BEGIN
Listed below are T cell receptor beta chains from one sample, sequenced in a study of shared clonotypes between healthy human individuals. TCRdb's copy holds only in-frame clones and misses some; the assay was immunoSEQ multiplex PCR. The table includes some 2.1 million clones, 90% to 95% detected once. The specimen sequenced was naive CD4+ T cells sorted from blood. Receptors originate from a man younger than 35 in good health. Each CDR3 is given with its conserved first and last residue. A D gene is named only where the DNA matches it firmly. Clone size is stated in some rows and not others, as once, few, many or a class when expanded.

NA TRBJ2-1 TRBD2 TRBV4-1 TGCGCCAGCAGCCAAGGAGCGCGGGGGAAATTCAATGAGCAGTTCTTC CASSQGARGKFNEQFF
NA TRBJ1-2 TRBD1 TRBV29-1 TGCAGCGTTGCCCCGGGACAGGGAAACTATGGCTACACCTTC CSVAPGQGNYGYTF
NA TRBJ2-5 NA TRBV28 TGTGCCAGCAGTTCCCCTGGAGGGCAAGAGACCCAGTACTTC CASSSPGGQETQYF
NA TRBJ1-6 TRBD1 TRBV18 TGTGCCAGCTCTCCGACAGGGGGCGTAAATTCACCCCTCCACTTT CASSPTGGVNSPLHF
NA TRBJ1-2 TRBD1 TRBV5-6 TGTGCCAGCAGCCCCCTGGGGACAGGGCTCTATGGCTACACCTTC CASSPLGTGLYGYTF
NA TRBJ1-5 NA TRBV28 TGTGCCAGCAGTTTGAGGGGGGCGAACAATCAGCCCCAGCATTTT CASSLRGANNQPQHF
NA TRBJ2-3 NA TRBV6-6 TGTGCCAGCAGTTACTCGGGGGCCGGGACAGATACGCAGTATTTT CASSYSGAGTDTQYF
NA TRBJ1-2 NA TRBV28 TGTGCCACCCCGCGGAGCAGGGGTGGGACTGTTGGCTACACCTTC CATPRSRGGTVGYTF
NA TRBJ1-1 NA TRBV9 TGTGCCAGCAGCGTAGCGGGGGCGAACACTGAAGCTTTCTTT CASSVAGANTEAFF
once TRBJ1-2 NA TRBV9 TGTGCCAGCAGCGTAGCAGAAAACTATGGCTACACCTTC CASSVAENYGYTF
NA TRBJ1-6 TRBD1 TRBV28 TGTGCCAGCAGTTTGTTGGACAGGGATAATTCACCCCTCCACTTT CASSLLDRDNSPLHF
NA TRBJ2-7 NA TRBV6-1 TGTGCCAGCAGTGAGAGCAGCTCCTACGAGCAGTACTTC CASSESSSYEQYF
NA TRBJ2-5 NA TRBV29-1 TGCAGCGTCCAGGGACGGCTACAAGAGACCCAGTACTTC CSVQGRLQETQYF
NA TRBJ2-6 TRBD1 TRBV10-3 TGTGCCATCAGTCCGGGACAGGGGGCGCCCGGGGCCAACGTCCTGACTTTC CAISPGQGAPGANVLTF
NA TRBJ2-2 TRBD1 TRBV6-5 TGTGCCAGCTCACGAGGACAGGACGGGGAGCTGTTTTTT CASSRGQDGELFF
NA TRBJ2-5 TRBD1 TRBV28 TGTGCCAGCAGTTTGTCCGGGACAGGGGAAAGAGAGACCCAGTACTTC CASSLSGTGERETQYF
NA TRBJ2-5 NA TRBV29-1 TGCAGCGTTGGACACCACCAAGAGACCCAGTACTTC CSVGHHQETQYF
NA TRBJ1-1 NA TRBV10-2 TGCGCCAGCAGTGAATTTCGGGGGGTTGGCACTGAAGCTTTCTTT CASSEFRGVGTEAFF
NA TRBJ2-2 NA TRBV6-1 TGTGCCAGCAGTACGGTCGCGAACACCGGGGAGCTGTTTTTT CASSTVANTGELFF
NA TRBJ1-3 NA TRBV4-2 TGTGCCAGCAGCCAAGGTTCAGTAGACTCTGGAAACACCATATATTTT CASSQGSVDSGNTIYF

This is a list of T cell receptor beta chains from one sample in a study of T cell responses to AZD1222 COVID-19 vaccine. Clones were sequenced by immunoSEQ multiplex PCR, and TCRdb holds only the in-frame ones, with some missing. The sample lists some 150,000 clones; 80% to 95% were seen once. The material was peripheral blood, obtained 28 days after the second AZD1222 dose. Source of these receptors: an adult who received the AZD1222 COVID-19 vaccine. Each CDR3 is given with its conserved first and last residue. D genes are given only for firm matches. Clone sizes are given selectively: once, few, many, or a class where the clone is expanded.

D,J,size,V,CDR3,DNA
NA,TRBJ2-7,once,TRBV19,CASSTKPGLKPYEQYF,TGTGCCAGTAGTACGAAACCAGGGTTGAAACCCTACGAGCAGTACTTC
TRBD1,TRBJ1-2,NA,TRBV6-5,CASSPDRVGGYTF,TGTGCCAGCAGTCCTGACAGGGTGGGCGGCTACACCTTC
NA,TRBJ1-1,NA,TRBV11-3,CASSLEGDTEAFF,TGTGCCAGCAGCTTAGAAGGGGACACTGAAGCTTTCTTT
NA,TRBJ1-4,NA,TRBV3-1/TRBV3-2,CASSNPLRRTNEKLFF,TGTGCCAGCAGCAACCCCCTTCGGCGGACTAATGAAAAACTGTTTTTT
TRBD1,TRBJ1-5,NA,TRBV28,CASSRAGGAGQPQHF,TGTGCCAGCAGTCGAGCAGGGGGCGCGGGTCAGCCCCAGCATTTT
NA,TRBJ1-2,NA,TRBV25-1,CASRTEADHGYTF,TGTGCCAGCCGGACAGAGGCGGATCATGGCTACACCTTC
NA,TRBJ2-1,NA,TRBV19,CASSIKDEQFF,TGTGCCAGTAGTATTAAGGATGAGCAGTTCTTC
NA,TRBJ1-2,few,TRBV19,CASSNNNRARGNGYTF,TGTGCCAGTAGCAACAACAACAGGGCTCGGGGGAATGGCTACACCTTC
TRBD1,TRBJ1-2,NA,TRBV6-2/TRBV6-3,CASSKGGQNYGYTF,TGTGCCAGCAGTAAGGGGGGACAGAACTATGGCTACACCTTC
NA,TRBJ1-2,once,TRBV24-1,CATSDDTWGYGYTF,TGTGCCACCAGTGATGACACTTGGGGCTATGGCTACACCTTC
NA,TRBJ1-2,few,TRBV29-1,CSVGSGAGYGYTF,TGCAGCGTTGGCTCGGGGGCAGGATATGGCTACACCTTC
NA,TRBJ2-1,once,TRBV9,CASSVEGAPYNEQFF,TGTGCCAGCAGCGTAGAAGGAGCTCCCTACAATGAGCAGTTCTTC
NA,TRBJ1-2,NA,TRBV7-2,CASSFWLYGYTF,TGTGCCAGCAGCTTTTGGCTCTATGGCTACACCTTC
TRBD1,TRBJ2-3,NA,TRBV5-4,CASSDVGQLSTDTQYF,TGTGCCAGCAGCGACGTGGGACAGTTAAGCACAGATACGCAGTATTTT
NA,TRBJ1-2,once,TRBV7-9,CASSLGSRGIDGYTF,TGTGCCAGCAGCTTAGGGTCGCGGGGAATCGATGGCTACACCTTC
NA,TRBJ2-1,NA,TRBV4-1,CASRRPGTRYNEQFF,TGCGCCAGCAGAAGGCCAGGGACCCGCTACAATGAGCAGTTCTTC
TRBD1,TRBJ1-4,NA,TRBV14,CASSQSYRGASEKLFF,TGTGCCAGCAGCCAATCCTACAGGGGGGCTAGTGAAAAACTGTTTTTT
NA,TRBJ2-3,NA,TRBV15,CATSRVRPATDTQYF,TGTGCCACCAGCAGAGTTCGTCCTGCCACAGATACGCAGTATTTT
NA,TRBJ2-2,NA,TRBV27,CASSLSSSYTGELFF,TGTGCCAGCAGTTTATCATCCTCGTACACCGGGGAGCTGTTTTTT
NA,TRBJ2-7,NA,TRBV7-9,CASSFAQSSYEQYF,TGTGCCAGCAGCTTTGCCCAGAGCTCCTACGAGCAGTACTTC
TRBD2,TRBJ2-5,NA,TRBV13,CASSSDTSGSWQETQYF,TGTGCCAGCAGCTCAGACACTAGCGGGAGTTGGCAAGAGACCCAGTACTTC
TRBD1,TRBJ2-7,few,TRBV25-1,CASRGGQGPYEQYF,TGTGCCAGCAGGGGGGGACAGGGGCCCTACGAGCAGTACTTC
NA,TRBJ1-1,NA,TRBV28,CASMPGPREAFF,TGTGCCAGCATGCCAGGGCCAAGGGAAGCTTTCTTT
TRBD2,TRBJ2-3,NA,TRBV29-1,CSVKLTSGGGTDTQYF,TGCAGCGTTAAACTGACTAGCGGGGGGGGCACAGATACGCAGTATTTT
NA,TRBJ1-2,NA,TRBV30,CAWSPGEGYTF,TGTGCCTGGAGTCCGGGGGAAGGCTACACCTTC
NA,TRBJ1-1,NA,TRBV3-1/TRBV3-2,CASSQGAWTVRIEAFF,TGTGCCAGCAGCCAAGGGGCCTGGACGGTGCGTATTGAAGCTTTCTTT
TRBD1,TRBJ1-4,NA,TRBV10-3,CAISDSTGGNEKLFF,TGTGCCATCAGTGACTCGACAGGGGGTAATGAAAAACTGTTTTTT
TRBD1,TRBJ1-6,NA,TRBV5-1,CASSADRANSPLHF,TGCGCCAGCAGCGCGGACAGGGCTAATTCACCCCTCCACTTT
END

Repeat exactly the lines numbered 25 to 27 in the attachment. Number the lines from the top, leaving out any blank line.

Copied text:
TRBD1,TRBJ1-2,NA,TRBV6-5,CASSPDRVGGYTF,TGTGCCAGCAGTCCTGACAGGGTGGGCGGCTACACCTTC
NA,TRBJ1-1,NA,TRBV11-3,CASSLEGDTEAFF,TGTGCCAGCAGCTTAGAAGGGGACACTGAAGCTTTCTTT
NA,TRBJ1-4,NA,TRBV3-1/TRBV3-2,CASSNPLRRTNEKLFF,TGTGCCAGCAGCAACCCCCTTCGGCGGACTAATGAAAAACTGTTTTTT